According to his site, “Dan Hipp has created illustration and design work for Cartoon Network, Real Simple, Wired, DC Comics, Image Comics, Random House, and others, while maintaining his zombie survival training in Southern California.” (via Badass Digest).
Last week I was lucky enough to get a chance to speak to one of my favorite graphic designers, Neil Kellerhouse. Unlike most movie posters which are created by design houses, Kellerhouse, Inc. is a one man operation. He’s created striking and iconic images for Steven Soderbergh, David Fincher, The Criterion Collection and Pixar among many others. It was a thrill to be able to chat with Neil about his process, coming up with the tagline for “The Social Network” and his latest poster for Steven Soderbergh’s action-thriller “Haywire.”
Phil Noto is a comic book artist and illustrator whose geek chic art encompases everything from superheroes to 60s-style pinups (and superheroines that look like 60s pinups). If you’ve seen his work before it might be because you came across his portrait of Jon Hamm as Superman (which would be totally perfect). His tumblr is a great place to check out his works-in-progress including this sketch of Ron Swanson that reminds me a little bit of how I draw (if I would have spent 10,000 more hours practicing).
Grzegorz Domaradzki is a Poland-based illustrator and graphic designer and holy shit is he amazing. I came across his Vector Movie Posters series via Yenni and really love them. Not only are they incredibly well illustrated (and detailed) but the typography and lighting effects are excellent. The only thing I don’t understand is his choice of picking images of actors not from the era of the film (like young Woody Allen for “Deconstructing Harry”) but they’re still really nice. In addition to my favorites above he’s done posters for “Apocalypse Now”, “Buffalo 66”, “The Deer Hunter”, “As Good As It Gets” and more. Check them out here and here.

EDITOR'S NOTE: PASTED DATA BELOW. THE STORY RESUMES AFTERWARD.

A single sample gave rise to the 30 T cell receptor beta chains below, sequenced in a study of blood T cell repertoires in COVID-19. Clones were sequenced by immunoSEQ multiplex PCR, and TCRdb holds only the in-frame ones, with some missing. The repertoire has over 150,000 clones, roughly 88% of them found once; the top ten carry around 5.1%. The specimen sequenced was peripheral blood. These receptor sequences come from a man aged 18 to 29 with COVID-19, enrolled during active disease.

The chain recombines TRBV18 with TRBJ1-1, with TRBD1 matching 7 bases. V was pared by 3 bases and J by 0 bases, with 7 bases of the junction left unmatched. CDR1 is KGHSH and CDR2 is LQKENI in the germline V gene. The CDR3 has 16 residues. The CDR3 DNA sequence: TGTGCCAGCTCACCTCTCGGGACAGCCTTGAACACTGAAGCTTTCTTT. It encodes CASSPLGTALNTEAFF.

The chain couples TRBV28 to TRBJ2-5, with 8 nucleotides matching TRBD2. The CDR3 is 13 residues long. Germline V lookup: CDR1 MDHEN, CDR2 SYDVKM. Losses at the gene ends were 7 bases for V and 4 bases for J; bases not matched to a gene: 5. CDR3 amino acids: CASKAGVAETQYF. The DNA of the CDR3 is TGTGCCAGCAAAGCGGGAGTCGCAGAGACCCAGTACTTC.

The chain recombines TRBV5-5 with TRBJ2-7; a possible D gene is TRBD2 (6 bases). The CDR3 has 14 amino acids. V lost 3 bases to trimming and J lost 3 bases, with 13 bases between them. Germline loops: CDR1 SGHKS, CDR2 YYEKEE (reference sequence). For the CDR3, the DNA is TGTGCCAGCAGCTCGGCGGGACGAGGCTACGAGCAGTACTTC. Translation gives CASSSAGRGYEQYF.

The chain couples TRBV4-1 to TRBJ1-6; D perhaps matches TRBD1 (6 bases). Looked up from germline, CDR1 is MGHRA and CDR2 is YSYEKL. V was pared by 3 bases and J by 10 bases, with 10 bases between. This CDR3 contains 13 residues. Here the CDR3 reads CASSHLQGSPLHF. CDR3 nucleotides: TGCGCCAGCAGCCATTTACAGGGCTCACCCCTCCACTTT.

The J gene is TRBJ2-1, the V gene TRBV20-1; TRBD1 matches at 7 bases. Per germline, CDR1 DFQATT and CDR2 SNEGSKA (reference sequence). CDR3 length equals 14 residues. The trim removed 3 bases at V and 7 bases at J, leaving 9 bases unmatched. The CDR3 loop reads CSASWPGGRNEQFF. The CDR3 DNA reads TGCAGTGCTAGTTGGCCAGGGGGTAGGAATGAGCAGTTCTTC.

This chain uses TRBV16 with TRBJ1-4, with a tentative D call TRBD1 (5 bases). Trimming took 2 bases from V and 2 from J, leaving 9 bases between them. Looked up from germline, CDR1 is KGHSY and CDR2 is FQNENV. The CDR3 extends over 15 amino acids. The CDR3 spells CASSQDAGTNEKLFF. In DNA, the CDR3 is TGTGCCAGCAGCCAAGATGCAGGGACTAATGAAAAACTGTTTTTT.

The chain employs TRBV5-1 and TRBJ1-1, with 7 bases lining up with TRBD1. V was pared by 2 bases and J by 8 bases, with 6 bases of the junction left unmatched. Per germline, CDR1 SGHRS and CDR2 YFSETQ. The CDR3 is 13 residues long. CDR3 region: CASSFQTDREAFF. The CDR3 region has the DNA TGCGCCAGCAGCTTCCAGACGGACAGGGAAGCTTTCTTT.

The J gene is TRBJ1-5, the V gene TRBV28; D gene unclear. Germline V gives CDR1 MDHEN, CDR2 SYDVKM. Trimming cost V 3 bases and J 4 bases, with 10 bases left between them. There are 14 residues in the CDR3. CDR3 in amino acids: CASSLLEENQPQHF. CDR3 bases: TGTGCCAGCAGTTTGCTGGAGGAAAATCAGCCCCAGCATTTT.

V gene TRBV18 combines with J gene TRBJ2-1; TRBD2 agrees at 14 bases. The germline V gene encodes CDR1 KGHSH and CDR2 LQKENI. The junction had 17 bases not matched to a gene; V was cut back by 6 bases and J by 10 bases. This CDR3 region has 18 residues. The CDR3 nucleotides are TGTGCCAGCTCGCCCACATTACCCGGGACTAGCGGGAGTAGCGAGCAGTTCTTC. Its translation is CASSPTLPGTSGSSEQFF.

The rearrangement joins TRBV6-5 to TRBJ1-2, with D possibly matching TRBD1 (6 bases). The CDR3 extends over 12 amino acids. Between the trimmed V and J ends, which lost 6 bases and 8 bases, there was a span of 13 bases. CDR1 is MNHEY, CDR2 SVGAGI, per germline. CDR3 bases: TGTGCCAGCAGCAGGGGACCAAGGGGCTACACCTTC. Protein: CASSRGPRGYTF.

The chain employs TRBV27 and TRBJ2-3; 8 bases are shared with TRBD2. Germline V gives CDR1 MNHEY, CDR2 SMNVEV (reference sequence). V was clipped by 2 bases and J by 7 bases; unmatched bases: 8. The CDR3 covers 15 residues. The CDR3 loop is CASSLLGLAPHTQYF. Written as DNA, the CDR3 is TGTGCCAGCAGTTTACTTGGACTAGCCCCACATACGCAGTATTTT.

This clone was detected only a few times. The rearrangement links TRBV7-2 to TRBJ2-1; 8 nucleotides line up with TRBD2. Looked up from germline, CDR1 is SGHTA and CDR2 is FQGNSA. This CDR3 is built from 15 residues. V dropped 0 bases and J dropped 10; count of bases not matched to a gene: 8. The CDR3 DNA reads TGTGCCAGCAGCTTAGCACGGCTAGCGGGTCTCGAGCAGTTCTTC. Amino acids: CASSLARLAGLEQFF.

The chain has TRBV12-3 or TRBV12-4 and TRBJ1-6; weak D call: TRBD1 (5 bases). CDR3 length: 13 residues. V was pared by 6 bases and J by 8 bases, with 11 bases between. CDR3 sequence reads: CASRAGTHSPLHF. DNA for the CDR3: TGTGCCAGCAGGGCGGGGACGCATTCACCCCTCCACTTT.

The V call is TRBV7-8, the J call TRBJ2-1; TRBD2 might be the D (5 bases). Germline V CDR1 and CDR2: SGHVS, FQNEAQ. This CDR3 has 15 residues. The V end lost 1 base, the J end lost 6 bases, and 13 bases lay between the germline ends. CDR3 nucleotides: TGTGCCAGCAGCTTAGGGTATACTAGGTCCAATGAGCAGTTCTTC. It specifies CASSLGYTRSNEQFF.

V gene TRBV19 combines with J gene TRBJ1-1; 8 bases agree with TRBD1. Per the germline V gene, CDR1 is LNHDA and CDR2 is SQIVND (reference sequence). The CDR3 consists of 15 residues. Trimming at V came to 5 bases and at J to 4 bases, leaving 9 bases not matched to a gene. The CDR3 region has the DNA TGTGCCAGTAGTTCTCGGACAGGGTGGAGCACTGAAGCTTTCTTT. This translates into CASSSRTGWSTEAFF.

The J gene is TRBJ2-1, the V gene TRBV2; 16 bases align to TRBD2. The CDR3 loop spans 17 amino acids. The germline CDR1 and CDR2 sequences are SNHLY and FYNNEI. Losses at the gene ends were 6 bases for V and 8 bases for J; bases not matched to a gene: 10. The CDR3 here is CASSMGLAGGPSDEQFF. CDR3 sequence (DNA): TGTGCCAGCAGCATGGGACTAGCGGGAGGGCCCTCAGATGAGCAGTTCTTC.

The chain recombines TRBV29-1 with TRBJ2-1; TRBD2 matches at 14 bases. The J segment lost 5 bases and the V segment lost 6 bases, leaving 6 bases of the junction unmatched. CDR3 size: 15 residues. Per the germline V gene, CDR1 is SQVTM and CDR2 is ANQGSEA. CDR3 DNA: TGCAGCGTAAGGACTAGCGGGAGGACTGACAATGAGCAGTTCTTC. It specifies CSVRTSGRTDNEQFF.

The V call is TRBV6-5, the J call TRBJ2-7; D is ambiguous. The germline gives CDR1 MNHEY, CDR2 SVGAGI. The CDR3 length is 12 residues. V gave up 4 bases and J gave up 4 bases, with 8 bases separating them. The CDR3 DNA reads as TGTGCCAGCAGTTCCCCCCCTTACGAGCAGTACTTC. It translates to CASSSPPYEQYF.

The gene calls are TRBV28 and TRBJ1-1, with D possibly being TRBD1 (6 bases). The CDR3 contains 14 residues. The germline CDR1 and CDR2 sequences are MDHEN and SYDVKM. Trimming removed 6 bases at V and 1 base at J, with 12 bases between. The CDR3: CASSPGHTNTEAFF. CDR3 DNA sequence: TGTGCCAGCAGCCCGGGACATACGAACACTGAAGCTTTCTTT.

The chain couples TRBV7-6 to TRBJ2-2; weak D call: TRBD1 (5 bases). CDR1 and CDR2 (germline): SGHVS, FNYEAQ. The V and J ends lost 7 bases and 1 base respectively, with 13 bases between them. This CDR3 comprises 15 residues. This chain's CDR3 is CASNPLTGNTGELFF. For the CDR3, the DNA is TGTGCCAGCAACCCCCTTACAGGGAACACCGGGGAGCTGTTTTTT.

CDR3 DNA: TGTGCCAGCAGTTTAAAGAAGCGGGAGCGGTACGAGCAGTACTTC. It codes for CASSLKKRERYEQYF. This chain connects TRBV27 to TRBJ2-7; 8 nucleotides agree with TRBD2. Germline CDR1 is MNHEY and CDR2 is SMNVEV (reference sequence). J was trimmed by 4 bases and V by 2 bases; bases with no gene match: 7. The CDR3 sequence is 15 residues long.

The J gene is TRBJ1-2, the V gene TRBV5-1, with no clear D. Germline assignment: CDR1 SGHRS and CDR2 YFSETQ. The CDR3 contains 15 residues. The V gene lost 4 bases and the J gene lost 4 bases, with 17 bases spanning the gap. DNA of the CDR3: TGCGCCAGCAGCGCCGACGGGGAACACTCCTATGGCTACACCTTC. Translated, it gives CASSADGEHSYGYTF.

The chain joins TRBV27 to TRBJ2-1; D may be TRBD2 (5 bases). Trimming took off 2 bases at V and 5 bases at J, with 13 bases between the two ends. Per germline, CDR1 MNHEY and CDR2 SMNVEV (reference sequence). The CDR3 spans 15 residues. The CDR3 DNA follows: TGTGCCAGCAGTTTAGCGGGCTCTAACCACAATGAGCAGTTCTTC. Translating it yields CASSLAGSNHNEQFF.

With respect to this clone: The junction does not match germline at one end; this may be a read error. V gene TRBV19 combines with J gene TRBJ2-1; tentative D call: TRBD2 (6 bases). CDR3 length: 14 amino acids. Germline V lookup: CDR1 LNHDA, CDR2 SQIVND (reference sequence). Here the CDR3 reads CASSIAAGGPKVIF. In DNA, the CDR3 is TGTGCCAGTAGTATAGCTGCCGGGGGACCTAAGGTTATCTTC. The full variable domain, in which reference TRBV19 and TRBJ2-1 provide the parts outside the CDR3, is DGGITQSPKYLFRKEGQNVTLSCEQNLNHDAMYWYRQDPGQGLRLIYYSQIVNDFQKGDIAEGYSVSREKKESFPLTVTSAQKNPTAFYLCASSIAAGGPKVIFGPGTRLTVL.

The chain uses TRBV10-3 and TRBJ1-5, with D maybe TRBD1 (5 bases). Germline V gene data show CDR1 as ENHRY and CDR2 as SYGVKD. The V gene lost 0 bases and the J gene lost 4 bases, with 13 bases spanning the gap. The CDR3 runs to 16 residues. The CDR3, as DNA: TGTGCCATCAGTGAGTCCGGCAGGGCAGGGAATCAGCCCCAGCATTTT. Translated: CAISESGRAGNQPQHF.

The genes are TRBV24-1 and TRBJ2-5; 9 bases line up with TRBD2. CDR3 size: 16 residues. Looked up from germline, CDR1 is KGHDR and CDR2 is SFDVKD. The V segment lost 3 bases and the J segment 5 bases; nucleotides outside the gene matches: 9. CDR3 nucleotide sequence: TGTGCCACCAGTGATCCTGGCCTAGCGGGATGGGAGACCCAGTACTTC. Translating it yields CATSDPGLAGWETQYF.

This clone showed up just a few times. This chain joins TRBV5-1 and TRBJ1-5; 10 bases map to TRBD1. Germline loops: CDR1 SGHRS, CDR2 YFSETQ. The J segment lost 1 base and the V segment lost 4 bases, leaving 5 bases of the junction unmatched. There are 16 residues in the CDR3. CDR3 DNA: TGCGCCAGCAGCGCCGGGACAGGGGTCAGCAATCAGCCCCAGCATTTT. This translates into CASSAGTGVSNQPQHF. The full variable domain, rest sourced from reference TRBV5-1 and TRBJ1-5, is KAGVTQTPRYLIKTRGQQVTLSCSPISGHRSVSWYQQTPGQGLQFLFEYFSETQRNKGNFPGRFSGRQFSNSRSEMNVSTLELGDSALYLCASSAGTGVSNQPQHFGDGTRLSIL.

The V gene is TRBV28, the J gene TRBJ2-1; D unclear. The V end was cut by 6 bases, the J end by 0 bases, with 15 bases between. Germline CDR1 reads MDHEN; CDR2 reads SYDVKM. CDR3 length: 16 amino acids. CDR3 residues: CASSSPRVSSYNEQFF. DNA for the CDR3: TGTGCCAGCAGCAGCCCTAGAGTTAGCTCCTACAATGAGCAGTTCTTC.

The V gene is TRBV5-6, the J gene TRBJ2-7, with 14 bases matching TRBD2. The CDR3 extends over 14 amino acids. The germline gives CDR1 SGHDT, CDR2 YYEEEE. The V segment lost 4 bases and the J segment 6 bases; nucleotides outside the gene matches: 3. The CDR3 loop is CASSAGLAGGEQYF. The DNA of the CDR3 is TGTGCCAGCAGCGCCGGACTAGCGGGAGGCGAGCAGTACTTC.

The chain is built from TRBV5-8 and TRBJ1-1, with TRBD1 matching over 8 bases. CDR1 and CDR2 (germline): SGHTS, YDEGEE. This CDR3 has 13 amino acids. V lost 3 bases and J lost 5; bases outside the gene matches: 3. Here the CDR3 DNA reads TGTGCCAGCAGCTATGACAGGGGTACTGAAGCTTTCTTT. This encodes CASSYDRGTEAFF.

Sam Smith is a drummer/graphic designer whose recent Top 10 Poster Project brought his site to my attention. He’s done work for the Criterion Collection as well as film posters for IFC and Janus. His poster for the Japanese cult-classic House is already iconic but this poster for Black Swan might be my favorite.
I first came across illustrator Olly Moss through his Minimalist Movie Poster series. They’re kind of everywhere at this point but I think he was the first to do it (or at least he was the first I’d seen). I loved his Evil Dead print, as well as his recent Rolling Roadshow series, but this recent series of Star Wars prints for MondoTees has got to be my favorite thing he’s done. Too bad they sold out in about 3 seconds because this would have looked great in my living room.
Martin Ansin is an incredible illustrator whose work I first saw at MondoTees, where I bought a Wolfman print he had done for my dad. Martin Ansin has done illustrations for Wired, Playboy and Entertainment Weekly in addition to the awesome Alamo Drafthouse commissioned movie posters like the Phantom Of The Opera one above.
Lou Romano is amazing design artist who works at Pixar, (he even voiced Linguini in Ratatouille.) I’ve been a fan of his work for years, seeing it in many of the wonderful The Art Of… books for each Pixar film. I came across his blog recently and noticed he’d seen one of my favorite films The Monster Squad and was inspired to paint these portraits of the Big 5. Perfect for Halloween. Now how do I get these prints?